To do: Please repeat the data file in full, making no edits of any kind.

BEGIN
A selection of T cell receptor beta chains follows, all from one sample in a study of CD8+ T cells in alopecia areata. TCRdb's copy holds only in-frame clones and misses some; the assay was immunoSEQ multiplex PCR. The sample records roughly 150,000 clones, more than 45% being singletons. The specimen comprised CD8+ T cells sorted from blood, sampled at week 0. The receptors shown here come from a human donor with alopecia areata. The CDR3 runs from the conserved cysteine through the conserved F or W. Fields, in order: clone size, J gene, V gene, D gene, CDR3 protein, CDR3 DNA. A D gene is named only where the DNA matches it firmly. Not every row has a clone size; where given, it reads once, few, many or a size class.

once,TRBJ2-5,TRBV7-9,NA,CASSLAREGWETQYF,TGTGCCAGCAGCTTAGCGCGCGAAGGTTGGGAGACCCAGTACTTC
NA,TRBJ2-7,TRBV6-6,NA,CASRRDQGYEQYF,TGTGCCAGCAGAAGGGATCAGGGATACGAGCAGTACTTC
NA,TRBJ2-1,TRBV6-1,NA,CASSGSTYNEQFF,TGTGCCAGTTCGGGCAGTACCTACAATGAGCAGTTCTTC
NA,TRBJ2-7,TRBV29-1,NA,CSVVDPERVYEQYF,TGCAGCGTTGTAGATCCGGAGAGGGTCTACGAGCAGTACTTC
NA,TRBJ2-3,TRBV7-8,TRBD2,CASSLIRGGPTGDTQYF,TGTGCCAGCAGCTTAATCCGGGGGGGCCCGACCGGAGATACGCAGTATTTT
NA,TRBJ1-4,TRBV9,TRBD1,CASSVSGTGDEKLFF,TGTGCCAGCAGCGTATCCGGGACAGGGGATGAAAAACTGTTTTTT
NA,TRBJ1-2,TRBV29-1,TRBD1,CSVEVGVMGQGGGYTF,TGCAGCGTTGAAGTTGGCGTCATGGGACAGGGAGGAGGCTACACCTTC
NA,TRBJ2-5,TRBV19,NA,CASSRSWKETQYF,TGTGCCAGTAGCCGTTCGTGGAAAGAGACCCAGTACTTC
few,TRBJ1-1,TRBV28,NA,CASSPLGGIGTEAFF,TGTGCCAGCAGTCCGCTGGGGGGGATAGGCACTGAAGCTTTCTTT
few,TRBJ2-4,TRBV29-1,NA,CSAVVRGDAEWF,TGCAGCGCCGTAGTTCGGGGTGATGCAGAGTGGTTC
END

A selection of T cell receptor beta chains follows, all from one sample in a study of CD8+ T cells in alopecia areata. TCRdb's copy holds only in-frame clones and misses some; the assay was immunoSEQ multiplex PCR. The sample records roughly 150,000 clones, more than 45% being singletons. The specimen comprised CD8+ T cells sorted from blood, sampled at week 0. The receptors shown here come from a human donor with alopecia areata. The CDR3 runs from the conserved cysteine through the conserved F or W. Fields, in order: clone size, J gene, V gene, D gene, CDR3 protein, CDR3 DNA. A D gene is named only where the DNA matches it firmly. Not every row has a clone size; where given, it reads once, few, many or a size class.

once,TRBJ2-5,TRBV7-9,NA,CASSLAREGWETQYF,TGTGCCAGCAGCTTAGCGCGCGAAGGTTGGGAGACCCAGTACTTC
NA,TRBJ2-7,TRBV6-6,NA,CASRRDQGYEQYF,TGTGCCAGCAGAAGGGATCAGGGATACGAGCAGTACTTC
NA,TRBJ2-1,TRBV6-1,NA,CASSGSTYNEQFF,TGTGCCAGTTCGGGCAGTACCTACAATGAGCAGTTCTTC
NA,TRBJ2-7,TRBV29-1,NA,CSVVDPERVYEQYF,TGCAGCGTTGTAGATCCGGAGAGGGTCTACGAGCAGTACTTC
NA,TRBJ2-3,TRBV7-8,TRBD2,CASSLIRGGPTGDTQYF,TGTGCCAGCAGCTTAATCCGGGGGGGCCCGACCGGAGATACGCAGTATTTT
NA,TRBJ1-4,TRBV9,TRBD1,CASSVSGTGDEKLFF,TGTGCCAGCAGCGTATCCGGGACAGGGGATGAAAAACTGTTTTTT
NA,TRBJ1-2,TRBV29-1,TRBD1,CSVEVGVMGQGGGYTF,TGCAGCGTTGAAGTTGGCGTCATGGGACAGGGAGGAGGCTACACCTTC
NA,TRBJ2-5,TRBV19,NA,CASSRSWKETQYF,TGTGCCAGTAGCCGTTCGTGGAAAGAGACCCAGTACTTC
few,TRBJ1-1,TRBV28,NA,CASSPLGGIGTEAFF,TGTGCCAGCAGTCCGCTGGGGGGGATAGGCACTGAAGCTTTCTTT
few,TRBJ2-4,TRBV29-1,NA,CSAVVRGDAEWF,TGCAGCGCCGTAGTTCGGGGTGATGCAGAGTGGTTC